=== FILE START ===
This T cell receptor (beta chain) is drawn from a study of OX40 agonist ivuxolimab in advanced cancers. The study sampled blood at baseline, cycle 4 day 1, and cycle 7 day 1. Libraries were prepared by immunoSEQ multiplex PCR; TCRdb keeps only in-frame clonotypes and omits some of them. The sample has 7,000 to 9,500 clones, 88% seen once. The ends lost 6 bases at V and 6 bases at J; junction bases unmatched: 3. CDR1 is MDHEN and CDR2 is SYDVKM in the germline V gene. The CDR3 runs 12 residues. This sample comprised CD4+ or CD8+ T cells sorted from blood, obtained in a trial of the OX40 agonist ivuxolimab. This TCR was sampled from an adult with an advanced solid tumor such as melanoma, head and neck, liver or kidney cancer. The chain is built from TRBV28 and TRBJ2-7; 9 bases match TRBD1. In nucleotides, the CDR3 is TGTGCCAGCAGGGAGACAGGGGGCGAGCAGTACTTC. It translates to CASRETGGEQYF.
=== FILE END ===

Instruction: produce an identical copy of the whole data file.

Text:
This T cell receptor (beta chain) is drawn from a study of OX40 agonist ivuxolimab in advanced cancers. The study sampled blood at baseline, cycle 4 day 1, and cycle 7 day 1. Libraries were prepared by immunoSEQ multiplex PCR; TCRdb keeps only in-frame clonotypes and omits some of them. The sample has 7,000 to 9,500 clones, 88% seen once. The ends lost 6 bases at V and 6 bases at J; junction bases unmatched: 3. CDR1 is MDHEN and CDR2 is SYDVKM in the germline V gene. The CDR3 runs 12 residues. This sample comprised CD4+ or CD8+ T cells sorted from blood, obtained in a trial of the OX40 agonist ivuxolimab. This TCR was sampled from an adult with an advanced solid tumor such as melanoma, head and neck, liver or kidney cancer. The chain is built from TRBV28 and TRBJ2-7; 9 bases match TRBD1. In nucleotides, the CDR3 is TGTGCCAGCAGGGAGACAGGGGGCGAGCAGTACTTC. It translates to CASRETGGEQYF.